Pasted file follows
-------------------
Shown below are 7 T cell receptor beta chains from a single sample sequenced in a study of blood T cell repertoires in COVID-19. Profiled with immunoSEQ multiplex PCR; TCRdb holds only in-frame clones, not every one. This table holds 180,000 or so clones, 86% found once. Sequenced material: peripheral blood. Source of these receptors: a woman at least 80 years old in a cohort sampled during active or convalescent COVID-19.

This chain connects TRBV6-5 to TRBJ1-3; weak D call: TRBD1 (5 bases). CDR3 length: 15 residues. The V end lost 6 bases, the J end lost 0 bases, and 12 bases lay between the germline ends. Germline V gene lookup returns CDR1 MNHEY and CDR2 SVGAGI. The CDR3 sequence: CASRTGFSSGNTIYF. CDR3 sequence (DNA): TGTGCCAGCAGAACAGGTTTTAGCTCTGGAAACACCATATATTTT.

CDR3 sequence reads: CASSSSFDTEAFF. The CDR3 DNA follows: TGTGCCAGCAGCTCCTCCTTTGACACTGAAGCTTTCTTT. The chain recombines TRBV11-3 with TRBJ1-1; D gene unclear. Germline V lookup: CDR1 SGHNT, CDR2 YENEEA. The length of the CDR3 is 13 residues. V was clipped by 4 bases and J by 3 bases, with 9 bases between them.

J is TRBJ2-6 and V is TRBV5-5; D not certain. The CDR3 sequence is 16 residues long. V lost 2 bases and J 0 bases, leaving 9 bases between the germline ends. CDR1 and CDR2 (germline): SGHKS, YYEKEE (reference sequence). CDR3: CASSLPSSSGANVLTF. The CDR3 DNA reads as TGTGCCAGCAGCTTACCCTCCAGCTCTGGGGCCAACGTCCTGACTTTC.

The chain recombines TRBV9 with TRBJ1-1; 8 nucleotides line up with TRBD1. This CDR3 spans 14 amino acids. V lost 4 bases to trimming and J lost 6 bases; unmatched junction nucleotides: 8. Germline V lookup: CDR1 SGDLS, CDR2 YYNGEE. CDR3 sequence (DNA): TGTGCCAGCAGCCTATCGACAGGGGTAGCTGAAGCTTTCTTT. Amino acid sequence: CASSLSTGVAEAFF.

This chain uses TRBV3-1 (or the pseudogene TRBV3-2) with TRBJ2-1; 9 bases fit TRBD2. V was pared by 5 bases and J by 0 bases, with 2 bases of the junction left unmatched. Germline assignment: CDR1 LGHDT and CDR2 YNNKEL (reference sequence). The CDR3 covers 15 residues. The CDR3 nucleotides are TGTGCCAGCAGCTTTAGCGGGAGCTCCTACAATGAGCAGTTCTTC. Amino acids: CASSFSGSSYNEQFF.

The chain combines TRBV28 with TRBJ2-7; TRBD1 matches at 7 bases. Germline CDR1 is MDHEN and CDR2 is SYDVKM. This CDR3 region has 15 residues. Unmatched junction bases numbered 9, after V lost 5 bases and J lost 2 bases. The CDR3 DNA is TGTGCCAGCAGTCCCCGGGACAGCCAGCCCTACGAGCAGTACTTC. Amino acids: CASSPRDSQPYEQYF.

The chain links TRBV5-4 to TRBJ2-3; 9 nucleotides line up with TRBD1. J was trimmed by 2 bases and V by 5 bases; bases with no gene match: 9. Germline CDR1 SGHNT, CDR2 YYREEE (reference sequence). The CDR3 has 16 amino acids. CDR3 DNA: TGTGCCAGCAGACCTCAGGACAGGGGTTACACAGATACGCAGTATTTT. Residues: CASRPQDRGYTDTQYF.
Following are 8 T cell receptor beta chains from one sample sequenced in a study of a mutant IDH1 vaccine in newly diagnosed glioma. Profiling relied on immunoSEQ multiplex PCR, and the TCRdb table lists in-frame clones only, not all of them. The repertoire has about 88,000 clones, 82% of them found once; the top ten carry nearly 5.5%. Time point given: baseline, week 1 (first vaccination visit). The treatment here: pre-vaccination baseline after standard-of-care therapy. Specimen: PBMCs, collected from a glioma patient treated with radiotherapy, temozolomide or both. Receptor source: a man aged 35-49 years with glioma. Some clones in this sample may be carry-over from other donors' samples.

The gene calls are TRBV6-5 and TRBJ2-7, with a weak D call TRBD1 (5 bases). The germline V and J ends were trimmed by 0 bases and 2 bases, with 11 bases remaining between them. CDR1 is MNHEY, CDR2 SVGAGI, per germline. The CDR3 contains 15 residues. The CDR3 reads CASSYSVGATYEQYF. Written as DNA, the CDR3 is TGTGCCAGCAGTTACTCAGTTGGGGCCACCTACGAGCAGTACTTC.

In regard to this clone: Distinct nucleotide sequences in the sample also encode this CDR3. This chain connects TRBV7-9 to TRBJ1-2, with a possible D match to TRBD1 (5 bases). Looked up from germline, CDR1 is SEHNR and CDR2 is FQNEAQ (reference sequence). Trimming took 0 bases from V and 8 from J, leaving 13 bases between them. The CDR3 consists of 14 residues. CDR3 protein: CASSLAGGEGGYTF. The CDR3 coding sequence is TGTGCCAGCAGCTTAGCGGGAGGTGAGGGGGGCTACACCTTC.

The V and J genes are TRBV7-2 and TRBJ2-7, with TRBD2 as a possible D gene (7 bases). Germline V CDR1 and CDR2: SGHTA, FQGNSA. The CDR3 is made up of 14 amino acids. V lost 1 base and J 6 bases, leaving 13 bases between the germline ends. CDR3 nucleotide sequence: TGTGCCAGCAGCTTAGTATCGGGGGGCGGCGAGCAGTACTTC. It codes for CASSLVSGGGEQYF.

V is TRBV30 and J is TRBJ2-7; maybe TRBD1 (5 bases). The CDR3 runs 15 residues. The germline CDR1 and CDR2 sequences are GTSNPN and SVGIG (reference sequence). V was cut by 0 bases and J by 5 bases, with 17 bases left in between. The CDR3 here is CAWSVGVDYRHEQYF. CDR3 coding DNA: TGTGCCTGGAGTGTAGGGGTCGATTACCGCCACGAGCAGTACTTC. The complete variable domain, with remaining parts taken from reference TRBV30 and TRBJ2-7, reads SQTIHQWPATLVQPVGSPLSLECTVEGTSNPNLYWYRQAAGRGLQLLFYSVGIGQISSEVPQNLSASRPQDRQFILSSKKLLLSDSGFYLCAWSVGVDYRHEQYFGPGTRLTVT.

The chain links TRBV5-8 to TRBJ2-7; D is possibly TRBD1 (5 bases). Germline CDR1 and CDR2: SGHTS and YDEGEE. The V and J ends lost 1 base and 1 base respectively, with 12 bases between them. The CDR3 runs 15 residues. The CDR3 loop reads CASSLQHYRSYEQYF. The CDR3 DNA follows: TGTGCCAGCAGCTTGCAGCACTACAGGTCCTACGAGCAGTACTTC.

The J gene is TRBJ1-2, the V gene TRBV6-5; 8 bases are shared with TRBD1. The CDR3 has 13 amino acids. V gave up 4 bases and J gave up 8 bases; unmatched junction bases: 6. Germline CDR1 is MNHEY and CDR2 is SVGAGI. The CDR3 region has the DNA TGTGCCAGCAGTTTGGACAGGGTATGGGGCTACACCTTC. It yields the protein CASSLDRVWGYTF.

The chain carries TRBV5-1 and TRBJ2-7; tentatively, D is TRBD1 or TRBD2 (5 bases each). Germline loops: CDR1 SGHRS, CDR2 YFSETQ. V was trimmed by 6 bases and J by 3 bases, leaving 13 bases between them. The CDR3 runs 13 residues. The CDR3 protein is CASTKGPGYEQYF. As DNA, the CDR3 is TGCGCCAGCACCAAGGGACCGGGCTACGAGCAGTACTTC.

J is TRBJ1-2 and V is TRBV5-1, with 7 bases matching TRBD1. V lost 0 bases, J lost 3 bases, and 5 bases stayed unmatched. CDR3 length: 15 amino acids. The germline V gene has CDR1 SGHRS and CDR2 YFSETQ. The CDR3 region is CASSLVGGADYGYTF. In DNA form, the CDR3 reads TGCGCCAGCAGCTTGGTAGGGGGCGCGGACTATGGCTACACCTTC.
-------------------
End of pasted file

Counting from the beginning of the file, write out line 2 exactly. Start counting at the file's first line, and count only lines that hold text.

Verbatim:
This chain connects TRBV6-5 to TRBJ1-3; weak D call: TRBD1 (5 bases). CDR3 length: 15 residues. The V end lost 6 bases, the J end lost 0 bases, and 12 bases lay between the germline ends. Germline V gene lookup returns CDR1 MNHEY and CDR2 SVGAGI. The CDR3 sequence: CASRTGFSSGNTIYF. CDR3 sequence (DNA): TGTGCCAGCAGAACAGGTTTTAGCTCTGGAAACACCATATATTTT.